For this round in my research, I wanted to collect evidence and examples of psychology being applied to the early childhood education system and the impacts it had created. As for the interviews with psychology teachers and mental health professionals, I was unable to plan a meeting over the winter break, and due to the fact that the semester is ending I decided to postpone the interviews until the start of the new semester when the timing is less cramped and hectic from exams.
According to the American Psychological Association, the Center of Psychology in Schools and Education (CPSE) promotes the application of psychological and behavioral science to be interlaced through the kindergarten to 12th grade curriculum https://www.apa.org/ed/schools/index.aspx , particularly focusing on supplying the teachers with a knowledge of psychology to help them apply it into their lessons on their own. Psych learning curve, an organization of the APA made up of educational psychologists, provided a list of psychological principles that teachers can use to further enhance the learning experience of their students. http://psychlearningcurve.org/...rn-more-effectively/
Practices include the explanation of the growth vs fixed mindset, which has recently been introduced to the curriculums of many local schools, including my previous school Lord Tweedsmuir. The idea behind the Growth vs Fixed mindset lesson is to teach students why they have difficulties motivating themselves to improve in certain subjects, and why they have no trouble succeeding in others. In my personal opinion, learning the scientific reason why I struggle, made the path to ‘rewire’ subconscious ideas much clearer and understandable. Here is a Ted Talk that covers the concept: https://youtu.be/_X0mgOOSpLU
Here are some outside of school programs in the area that explore the incorporation of psychology are:
Roots of Empathy: an organization that’s goal is to nurture empathy in children and develop emotional literacy. They started from British Columbia and have now grown to an international organization. For example, one of the programs that they offer is to introduce a mother and infant to a classroom, giving each student the opportunity to bond with a young child and develop the type of social and interpersonal responsibility that grows the best with first-hand experience. https://rootsofempathy.org/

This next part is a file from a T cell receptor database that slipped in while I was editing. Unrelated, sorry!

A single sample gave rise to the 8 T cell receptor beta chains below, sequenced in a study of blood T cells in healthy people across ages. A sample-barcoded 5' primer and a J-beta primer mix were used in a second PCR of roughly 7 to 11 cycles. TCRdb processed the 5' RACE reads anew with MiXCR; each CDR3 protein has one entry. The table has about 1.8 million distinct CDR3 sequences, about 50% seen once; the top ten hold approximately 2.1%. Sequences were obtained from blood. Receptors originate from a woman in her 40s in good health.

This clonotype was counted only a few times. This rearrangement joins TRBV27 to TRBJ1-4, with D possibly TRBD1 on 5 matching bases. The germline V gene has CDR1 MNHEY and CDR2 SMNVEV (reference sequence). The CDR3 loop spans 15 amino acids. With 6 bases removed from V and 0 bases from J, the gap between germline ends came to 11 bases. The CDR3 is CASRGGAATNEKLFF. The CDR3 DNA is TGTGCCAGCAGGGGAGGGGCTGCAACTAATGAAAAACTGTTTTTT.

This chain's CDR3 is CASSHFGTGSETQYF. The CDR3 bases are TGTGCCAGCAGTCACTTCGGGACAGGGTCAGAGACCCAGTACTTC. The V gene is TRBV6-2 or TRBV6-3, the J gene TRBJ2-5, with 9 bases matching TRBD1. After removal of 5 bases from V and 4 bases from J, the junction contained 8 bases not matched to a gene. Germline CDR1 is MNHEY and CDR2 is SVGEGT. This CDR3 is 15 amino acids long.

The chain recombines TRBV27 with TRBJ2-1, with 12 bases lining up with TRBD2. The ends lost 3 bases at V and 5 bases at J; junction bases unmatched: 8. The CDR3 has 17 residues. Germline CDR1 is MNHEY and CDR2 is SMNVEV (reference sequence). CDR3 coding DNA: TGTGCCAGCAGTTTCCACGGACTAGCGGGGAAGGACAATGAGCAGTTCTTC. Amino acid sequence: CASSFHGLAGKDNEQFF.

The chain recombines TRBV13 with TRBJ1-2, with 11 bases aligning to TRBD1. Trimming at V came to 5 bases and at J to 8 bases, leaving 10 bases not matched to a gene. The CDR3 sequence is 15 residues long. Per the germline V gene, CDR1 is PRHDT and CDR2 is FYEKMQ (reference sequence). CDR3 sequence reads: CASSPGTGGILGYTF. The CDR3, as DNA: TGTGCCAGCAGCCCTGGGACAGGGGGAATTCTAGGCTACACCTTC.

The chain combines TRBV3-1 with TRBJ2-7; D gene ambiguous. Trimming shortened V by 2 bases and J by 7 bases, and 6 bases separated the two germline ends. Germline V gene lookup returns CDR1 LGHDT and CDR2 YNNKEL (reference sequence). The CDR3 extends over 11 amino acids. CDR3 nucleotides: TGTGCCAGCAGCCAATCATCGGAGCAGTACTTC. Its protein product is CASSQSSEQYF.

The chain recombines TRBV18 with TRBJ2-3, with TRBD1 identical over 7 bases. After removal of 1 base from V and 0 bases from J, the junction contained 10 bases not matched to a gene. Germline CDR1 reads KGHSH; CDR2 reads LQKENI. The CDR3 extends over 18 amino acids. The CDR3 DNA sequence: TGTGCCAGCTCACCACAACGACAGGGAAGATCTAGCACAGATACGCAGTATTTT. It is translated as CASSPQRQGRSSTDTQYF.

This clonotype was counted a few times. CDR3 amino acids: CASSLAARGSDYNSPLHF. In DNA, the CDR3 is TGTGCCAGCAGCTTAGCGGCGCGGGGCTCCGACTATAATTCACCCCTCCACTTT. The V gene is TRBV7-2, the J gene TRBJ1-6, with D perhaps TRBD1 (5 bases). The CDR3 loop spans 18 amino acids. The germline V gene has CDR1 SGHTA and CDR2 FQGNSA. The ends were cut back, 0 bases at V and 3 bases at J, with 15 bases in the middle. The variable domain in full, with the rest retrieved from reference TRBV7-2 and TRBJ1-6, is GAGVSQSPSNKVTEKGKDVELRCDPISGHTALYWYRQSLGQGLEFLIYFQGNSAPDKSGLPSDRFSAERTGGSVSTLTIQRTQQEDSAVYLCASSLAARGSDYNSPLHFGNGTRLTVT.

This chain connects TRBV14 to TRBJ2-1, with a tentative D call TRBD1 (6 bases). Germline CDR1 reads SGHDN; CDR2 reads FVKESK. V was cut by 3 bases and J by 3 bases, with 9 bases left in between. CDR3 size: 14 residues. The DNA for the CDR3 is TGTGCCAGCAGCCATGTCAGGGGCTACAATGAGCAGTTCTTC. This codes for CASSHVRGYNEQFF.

Big Brothers/Big Sisters: A Canadian, non-profit organization aimed to pair children who have an absent authoritative and/or parental figure in their lives, with a volunteer ‘Mentor” to fill the empty spot and serve as a healthy role model and reliable adult figure that the child can trust. Big Brothers was founded in 1913 and has since then expanded worldwide. A study done by the Boston Consulting Group states that due to impact that the program has had on improving the mental health and reducing the crime rate in children, each dollar invested into the Big Brothers/Big Sisters program returns to society as $18. https://bigbrothersbigsisters.ca/
Mind-Up: a lesson program that is made to be incorporated into Pre-K to Grade Eight classrooms, placing emphasis on learning through neuroscience, positive psychology, mindful awareness and social-emotional learning. A study done on the long term effects of prioritizing Social and Emotional learning in the classroom not only increases the level of achievement among students by an average of 11%, but also heightens the levels of prosocial behavior, like cooperation, consideration and empathy between students, as well as overall happiness and confidence. They also agree that what can be learned through the help of psychologist and social work should align with classroom educators. With the tax dollars used to deal with issues of substance abuse and crime, especially among youth, and the rate that it can be prevented due to the incorporation of social and emotional-based programs, the long term benefits would lead to a significantly more successful economy and public health.